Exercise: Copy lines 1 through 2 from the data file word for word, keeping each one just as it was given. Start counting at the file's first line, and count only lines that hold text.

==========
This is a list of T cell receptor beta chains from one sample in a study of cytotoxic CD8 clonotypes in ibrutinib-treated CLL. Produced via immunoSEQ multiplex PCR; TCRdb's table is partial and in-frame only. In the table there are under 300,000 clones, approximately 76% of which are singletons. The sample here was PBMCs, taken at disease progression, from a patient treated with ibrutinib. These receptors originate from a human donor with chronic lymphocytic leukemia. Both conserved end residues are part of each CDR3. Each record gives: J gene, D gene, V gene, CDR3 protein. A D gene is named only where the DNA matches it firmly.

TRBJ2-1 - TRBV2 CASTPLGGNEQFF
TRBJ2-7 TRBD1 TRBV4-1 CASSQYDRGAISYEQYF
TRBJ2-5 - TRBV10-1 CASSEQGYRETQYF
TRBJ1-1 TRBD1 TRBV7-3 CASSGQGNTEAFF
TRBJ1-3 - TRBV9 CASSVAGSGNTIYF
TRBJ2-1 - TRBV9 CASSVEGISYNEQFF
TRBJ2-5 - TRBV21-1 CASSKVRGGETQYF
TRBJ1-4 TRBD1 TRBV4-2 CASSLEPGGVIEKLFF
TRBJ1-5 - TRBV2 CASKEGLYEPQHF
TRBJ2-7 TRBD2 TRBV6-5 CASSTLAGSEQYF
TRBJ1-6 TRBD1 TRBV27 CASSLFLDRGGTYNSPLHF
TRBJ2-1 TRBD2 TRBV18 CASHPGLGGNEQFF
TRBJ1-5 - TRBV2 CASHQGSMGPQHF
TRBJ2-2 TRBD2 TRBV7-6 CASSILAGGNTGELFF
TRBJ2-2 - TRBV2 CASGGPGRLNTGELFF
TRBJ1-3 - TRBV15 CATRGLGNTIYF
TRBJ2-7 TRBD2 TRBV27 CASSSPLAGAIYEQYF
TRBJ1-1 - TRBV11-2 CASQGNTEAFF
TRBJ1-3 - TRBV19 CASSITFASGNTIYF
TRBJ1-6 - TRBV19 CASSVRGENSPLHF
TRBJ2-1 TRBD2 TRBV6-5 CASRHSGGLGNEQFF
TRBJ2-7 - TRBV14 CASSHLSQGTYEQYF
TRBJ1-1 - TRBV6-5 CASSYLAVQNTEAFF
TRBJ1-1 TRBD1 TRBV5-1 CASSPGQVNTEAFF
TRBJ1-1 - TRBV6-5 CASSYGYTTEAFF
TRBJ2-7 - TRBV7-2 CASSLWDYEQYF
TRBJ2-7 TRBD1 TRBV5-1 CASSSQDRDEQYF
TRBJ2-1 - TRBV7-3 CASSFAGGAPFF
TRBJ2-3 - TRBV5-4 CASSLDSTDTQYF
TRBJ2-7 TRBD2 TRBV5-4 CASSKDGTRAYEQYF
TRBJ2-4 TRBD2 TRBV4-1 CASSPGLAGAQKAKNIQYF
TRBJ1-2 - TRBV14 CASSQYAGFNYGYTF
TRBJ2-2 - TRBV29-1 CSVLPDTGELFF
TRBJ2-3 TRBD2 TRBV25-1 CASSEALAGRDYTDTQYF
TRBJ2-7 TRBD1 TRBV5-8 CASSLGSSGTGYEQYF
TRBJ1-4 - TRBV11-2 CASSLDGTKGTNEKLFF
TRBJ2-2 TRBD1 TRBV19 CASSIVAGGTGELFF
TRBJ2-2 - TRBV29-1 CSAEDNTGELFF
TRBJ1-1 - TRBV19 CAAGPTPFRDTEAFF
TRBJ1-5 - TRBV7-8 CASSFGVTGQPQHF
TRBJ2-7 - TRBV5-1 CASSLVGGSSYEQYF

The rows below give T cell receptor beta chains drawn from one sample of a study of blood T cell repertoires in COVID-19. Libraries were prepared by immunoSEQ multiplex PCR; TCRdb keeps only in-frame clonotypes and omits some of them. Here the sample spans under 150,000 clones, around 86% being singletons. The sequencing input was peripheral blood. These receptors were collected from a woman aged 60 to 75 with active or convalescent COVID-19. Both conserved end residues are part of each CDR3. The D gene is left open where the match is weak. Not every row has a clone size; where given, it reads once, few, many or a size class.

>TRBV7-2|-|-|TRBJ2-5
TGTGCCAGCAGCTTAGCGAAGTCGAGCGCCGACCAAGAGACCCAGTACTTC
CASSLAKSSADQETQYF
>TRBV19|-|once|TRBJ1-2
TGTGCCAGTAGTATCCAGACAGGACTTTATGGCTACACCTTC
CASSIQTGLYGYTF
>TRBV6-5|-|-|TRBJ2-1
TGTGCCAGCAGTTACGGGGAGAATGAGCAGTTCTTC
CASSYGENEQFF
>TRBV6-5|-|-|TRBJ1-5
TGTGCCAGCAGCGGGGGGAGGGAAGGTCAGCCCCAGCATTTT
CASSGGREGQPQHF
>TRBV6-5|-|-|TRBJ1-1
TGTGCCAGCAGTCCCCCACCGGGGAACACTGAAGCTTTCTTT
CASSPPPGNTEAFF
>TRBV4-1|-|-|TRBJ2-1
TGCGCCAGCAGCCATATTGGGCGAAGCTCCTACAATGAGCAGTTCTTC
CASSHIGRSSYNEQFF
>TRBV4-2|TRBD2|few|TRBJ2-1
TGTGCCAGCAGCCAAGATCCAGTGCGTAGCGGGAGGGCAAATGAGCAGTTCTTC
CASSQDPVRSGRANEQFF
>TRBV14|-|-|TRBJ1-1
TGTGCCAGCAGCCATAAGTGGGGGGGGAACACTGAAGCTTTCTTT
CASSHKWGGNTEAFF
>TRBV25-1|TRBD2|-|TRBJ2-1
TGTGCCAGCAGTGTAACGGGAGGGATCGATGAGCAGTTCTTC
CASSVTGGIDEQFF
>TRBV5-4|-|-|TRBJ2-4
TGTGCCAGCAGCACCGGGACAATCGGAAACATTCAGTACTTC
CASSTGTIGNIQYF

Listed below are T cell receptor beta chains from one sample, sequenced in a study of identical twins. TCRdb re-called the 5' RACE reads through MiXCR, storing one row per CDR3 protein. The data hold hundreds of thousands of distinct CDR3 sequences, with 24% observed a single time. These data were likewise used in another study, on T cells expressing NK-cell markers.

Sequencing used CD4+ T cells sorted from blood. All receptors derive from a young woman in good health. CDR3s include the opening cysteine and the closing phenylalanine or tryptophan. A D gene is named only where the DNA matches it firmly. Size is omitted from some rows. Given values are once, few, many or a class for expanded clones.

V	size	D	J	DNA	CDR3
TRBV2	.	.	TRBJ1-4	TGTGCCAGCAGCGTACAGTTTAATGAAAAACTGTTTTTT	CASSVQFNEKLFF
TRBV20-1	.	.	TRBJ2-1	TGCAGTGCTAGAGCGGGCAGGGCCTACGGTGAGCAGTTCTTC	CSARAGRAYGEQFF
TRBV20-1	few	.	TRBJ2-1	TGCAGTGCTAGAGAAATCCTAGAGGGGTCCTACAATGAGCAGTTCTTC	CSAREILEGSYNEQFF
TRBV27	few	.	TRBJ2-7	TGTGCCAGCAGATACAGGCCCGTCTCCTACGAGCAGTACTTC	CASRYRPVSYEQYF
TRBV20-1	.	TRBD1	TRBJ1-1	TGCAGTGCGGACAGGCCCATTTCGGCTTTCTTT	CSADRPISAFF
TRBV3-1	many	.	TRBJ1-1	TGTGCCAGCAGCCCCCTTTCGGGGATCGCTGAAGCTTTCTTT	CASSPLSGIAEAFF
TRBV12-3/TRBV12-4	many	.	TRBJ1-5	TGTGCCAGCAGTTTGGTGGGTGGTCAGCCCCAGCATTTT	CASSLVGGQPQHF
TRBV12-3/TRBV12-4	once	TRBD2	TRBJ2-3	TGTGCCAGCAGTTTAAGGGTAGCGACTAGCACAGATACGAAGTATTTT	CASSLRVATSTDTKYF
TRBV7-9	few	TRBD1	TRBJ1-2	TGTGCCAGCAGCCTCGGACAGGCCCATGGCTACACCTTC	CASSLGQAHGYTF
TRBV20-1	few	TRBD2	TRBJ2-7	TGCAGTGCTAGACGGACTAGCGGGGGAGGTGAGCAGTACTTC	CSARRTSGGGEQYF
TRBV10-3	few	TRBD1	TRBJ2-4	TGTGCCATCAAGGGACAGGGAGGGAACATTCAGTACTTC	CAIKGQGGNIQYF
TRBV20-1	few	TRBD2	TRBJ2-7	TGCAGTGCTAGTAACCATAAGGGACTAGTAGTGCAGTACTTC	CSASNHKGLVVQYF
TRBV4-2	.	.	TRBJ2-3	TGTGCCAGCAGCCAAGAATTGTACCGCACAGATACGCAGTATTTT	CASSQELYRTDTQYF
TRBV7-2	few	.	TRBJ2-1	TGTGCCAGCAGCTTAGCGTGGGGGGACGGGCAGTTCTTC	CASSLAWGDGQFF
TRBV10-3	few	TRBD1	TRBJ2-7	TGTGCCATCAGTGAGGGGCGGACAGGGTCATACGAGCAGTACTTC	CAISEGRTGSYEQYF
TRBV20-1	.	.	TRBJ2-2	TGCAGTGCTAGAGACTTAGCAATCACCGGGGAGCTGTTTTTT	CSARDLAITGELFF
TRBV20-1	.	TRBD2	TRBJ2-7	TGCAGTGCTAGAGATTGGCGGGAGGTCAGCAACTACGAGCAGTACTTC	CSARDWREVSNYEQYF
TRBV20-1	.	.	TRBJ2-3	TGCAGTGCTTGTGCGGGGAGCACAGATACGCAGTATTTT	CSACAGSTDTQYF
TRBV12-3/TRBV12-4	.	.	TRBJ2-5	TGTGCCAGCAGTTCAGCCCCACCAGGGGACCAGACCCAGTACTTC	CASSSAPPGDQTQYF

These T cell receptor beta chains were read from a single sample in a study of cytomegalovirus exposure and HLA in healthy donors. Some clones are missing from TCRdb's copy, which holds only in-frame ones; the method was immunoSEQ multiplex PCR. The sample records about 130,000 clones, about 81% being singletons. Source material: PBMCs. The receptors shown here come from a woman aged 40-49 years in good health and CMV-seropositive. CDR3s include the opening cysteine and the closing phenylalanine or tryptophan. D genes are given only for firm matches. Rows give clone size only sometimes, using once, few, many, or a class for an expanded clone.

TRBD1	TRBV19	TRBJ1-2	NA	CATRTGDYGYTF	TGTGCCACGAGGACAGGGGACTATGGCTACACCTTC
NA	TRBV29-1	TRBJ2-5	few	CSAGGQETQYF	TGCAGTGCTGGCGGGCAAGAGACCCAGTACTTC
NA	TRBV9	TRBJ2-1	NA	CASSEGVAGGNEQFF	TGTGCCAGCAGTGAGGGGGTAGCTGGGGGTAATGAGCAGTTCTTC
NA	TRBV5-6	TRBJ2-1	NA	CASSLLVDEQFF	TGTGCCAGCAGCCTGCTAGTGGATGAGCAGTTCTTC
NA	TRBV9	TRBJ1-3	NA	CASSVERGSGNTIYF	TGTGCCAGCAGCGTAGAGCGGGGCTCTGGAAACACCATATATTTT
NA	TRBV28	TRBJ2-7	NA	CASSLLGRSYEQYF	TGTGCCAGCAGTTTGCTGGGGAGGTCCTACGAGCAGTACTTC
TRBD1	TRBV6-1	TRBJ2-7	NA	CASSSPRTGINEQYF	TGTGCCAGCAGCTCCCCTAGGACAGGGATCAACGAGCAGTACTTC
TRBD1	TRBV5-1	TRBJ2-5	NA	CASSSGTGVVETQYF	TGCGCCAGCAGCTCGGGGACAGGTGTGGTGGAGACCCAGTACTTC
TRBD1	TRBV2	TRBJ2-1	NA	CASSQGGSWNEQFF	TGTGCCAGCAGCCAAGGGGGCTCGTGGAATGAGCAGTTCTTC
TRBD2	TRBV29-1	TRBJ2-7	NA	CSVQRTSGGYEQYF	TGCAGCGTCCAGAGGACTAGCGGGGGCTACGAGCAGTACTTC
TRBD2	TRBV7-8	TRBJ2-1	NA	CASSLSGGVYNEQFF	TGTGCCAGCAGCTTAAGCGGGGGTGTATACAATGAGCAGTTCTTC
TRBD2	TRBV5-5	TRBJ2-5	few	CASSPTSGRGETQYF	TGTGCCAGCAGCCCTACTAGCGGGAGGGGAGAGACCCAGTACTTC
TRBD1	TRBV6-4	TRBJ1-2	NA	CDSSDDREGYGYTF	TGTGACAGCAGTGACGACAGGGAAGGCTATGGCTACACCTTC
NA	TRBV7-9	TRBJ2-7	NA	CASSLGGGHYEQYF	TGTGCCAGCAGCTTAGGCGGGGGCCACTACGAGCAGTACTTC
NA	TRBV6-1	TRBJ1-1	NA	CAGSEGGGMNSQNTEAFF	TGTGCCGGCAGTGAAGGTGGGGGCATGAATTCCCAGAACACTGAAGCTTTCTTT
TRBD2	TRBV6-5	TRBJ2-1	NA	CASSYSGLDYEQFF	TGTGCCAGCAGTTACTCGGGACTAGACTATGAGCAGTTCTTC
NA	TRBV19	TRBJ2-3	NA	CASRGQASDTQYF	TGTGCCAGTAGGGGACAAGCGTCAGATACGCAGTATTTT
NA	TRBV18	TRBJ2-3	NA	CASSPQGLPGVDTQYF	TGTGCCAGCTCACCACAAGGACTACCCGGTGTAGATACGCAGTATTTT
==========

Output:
This is a list of T cell receptor beta chains from one sample in a study of cytotoxic CD8 clonotypes in ibrutinib-treated CLL. Produced via immunoSEQ multiplex PCR; TCRdb's table is partial and in-frame only. In the table there are under 300,000 clones, approximately 76% of which are singletons. The sample here was PBMCs, taken at disease progression, from a patient treated with ibrutinib. These receptors originate from a human donor with chronic lymphocytic leukemia. Both conserved end residues are part of each CDR3. Each record gives: J gene, D gene, V gene, CDR3 protein. A D gene is named only where the DNA matches it firmly.

TRBJ2-1 - TRBV2 CASTPLGGNEQFF